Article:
There is no easy way to say goodbye other than to say it. After six very satisfying years with the Times - the past two writing this column - I am moving on to a new job with the Indianapolis Star.
In Florida and in the news business, the faces come and go. My stay here has been shorter than some, longer than others. But for me and my family, it has been a time of great importance.
My almost 5-year-old daughter was born here in Hernando County. Her 7-year-old sister can't remember life anywhere else. For them, this is the only home they've ever known. And it will forever be their reference point for early childhood.
This is also the place where my wife, Tammy, and I took a risk and left everyone we knew in the world for the promise of a new life. A lot of you have done the same thing and know what that's like.
We were blessed - and I really mean that - to find people here willing to take a risk on us. The Times, though not perfect, is one of the finest newspapers in the country. If you have read many other papers, you know what I'm talking about. Better yet, the folks here have treated me well.
We were blessed - and I mean that, too - to find a church family at Christian Church in the Wildwood that took us in and provided us a lifeline when we were all alone. At times, they cared for our children, brought us meals when we needed them and taught us much about life. Family like that can't be left easily. Fortunately, we believe there will be an ultimate family reunion one day in heaven.
Hernando County is a place where almost everyone is from somewhere else, mostly New York. Some are content to keep to themselves, and community is sometimes ill defined. But community can be found if you look for it.
Tammy and I grew up in the South. From a young age we were taught that New Yorkers were loud, harsh, obnoxious, vulgar, insensitive, impolite, mean-spirited, coarse, corrupt complainers who are prone to violence and always related to someone named Guido who "knows people."
I am happy to report that we found several transplanted New Yorkers who were enormously kind, abundantly generous and a joy to be around. As it turns out, some of the last people we will say goodbye to before the moving van rolls out are New Yorkers. Go figure that.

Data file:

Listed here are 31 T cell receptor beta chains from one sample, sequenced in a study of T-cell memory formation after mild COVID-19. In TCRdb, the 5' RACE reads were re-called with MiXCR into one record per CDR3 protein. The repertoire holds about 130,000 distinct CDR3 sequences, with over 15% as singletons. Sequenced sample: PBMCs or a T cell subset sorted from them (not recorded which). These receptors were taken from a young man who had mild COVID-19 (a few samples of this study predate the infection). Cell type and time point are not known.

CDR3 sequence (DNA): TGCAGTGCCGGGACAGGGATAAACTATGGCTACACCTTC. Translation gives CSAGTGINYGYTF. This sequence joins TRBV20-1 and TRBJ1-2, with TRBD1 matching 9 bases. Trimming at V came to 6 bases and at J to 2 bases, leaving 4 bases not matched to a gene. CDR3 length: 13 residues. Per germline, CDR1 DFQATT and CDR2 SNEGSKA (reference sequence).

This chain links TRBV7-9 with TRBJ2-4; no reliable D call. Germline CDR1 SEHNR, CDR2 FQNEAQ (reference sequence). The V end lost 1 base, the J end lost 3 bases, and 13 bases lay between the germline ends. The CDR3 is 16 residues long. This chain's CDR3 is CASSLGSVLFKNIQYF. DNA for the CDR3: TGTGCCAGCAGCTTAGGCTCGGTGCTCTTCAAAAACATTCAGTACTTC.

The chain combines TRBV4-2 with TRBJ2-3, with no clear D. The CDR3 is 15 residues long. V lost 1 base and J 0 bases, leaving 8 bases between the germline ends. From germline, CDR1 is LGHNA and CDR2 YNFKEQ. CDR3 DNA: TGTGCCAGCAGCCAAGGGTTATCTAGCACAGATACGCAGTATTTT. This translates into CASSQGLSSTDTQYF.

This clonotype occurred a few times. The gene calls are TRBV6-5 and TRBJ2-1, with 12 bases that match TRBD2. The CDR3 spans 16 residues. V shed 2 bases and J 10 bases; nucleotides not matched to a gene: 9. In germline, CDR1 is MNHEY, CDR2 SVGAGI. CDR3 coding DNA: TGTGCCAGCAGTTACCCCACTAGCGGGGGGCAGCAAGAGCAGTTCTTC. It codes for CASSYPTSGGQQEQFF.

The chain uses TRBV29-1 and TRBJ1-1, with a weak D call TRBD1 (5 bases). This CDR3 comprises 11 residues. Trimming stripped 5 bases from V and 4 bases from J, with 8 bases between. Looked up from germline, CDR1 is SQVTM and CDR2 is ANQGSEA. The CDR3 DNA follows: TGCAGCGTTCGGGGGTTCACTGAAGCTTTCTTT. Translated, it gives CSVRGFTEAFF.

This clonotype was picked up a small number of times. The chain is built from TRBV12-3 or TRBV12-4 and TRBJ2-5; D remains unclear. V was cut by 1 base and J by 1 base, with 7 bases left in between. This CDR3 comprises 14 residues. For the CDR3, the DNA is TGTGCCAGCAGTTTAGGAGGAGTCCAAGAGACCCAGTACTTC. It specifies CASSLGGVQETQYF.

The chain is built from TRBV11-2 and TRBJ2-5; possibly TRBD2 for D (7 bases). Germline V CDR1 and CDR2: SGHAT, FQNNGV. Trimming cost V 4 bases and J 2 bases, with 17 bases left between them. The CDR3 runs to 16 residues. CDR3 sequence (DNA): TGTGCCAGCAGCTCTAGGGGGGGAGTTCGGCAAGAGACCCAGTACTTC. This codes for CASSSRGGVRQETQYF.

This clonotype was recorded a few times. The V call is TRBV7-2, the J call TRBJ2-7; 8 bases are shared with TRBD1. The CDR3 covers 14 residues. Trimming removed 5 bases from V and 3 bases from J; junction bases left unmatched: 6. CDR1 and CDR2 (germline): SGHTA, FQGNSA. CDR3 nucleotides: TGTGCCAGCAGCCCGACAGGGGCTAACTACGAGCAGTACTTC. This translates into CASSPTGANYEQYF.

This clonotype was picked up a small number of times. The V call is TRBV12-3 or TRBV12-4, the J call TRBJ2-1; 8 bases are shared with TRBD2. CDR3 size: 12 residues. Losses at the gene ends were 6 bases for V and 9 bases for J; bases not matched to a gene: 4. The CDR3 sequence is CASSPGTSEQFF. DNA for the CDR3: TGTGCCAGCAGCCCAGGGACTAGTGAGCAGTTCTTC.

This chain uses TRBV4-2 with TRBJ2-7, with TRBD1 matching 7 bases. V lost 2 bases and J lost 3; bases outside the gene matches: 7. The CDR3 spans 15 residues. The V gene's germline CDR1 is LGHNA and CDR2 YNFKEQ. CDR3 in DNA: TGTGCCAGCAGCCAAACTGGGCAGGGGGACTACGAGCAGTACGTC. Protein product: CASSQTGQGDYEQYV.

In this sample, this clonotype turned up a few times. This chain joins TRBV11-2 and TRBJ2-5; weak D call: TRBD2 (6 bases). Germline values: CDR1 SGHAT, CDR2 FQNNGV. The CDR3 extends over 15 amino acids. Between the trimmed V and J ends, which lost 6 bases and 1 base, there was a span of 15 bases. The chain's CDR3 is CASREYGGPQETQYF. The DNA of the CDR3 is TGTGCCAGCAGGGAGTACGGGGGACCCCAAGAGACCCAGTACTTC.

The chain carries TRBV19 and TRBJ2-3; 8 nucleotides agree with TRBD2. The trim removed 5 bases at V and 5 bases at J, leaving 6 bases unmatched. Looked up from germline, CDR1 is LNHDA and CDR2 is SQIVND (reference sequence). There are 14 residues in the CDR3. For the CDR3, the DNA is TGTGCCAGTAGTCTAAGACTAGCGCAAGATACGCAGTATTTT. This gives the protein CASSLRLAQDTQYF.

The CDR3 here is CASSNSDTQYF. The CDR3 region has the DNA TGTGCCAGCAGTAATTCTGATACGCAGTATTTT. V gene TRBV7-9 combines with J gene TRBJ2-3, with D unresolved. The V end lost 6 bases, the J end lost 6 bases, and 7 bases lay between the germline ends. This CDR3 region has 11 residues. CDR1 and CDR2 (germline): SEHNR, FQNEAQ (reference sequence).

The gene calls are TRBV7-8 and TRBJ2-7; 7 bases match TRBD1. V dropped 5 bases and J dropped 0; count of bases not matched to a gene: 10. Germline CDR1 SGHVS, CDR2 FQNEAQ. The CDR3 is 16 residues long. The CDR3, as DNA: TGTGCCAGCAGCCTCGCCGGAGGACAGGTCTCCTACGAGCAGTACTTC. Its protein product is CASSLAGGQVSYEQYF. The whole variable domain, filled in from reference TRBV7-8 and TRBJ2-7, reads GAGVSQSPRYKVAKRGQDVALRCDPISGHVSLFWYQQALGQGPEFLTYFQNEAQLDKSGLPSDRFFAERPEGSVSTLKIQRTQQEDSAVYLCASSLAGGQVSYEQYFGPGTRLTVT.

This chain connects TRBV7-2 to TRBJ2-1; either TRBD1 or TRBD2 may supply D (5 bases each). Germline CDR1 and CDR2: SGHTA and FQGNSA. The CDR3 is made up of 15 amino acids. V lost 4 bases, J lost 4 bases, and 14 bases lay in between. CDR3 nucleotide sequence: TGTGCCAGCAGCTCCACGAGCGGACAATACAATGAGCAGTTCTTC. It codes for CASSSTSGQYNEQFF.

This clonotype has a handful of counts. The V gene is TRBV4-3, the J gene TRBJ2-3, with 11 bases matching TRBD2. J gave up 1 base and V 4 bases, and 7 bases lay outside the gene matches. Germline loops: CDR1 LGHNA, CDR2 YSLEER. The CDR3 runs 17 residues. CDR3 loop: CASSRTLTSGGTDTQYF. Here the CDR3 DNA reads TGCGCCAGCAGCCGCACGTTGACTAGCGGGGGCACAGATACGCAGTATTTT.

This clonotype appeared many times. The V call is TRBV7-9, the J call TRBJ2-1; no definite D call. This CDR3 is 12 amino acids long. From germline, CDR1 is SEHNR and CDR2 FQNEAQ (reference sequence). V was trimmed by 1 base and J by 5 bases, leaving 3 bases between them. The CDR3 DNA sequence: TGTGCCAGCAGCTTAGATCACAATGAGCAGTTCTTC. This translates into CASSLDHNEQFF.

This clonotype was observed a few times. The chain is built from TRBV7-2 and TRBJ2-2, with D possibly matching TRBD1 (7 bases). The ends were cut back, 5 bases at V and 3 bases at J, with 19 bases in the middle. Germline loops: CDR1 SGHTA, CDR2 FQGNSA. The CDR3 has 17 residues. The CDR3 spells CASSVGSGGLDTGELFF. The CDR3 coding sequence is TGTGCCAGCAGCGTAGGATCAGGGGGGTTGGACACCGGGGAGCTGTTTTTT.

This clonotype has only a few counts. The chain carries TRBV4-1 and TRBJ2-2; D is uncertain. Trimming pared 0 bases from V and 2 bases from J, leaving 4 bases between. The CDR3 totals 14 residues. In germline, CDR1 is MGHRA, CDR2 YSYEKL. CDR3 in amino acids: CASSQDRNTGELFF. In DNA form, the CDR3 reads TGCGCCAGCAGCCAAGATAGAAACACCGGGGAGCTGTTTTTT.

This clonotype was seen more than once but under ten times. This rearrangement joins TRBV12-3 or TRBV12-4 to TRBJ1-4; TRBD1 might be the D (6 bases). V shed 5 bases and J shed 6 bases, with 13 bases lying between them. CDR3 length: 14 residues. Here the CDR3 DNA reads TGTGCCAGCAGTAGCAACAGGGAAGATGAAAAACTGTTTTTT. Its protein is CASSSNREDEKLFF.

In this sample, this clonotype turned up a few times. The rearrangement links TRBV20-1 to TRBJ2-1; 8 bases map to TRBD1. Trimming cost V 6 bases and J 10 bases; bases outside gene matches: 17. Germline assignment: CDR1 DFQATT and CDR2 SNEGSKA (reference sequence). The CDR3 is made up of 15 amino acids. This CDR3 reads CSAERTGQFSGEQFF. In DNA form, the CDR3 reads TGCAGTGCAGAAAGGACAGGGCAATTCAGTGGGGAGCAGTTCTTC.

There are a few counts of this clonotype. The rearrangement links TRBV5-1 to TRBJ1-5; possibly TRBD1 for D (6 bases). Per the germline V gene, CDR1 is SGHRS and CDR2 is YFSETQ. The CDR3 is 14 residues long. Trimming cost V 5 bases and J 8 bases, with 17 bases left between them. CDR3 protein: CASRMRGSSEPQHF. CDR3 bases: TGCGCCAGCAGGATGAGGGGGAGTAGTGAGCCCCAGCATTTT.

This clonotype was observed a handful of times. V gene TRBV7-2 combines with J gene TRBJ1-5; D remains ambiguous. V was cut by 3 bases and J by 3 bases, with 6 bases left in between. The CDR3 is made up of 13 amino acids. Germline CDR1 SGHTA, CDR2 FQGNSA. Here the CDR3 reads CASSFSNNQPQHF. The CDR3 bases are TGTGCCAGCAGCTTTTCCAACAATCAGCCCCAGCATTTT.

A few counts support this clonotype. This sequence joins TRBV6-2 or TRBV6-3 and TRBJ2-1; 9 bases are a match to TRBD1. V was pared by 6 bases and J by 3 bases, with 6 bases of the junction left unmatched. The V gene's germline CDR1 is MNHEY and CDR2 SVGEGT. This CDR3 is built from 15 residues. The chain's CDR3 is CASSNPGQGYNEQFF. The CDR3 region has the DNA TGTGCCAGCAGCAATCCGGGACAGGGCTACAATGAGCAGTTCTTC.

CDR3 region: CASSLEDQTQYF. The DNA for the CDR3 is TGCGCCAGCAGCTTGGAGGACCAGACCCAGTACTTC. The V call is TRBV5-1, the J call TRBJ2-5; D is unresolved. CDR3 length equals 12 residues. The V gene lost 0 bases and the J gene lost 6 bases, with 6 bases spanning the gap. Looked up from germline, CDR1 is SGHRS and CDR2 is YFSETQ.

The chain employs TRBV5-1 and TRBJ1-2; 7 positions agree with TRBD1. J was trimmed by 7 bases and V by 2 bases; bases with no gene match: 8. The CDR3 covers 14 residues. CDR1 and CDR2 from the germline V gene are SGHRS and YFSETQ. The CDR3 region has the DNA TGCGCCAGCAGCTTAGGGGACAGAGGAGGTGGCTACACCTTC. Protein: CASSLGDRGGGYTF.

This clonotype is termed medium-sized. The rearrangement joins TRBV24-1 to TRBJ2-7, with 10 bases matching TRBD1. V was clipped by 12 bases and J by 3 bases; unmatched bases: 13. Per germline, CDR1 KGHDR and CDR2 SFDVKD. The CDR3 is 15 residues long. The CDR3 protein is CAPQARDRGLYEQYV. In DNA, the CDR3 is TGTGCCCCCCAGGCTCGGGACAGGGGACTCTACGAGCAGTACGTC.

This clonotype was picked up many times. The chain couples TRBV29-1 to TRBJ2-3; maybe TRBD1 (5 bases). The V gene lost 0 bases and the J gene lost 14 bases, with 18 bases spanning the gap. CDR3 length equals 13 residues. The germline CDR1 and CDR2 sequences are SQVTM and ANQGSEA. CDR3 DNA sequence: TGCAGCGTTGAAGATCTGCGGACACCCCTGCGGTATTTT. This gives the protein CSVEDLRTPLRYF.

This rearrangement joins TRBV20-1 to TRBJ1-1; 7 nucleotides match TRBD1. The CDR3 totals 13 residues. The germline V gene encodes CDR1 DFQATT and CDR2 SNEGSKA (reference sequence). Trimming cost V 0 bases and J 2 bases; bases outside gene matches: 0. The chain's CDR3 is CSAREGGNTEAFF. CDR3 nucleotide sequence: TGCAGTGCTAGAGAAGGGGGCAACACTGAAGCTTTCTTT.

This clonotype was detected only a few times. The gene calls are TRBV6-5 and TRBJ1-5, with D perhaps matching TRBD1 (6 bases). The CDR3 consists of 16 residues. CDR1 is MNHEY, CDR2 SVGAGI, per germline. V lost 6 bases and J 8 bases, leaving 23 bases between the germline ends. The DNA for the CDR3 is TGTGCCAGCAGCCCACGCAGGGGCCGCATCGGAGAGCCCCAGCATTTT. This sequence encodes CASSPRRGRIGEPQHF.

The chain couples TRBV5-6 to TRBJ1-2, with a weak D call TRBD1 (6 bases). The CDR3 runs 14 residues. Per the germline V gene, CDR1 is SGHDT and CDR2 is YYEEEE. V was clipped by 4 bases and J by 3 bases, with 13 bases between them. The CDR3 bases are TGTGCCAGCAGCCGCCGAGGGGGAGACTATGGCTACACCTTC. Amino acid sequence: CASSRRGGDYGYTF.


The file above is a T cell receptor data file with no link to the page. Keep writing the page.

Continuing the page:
Almost universally, the first thing people say when I tell them I'm moving to Indianapolis is: Are you a big stupid moron? Don't you know it gets darn cold up there? They talk of snow as if it were poison.
But my new bosses in Indianapolis, in selling me on the job, have assured me that this is not really the case, that the Indiana winters are quite balmy, much like Florida. I look forward to your e-mail in January.
Of course, Indiana is the Hoosier State. And one of my first goals is to find out what a Hoosier is and where you can buy them. I've promised to mail some Hoosiers back to the friends I've left behind here.
Over the years here, I have written extensively about your schools, the trials of the Weeki Wachee mermaids and the lives of local Muslims.
I have written about Elvis impersonators, a crematorium for pets, a man who drives a boat car and - strangest of all - the Spring Hill Fire Rescue Commission. My greatest achievement? Helping bring you a Chick-fil-A.
As I leave Hernando County, I worry about what I will find when I come back to visit. You have been discovered. People want to live here. Otherwise, they wouldn't be plowing down every last vacant lot in Spring Hill, and developers wouldn't be looking at our county's open pastures with a lean and hungry eye.
I fear when I return you will have become what every true Hernando Countian dreads - a part of the vast sprawl of traffic and sameness that exists between here and St. Petersburg. Worse yet, you may be Pasco County.
If that happens, I will cling to memories of the best parts of Hernando County: the Pine Island sunsets, the coolness of a swim in the Weeki Wachee River, the orange blossoms that perfume Spring Lake.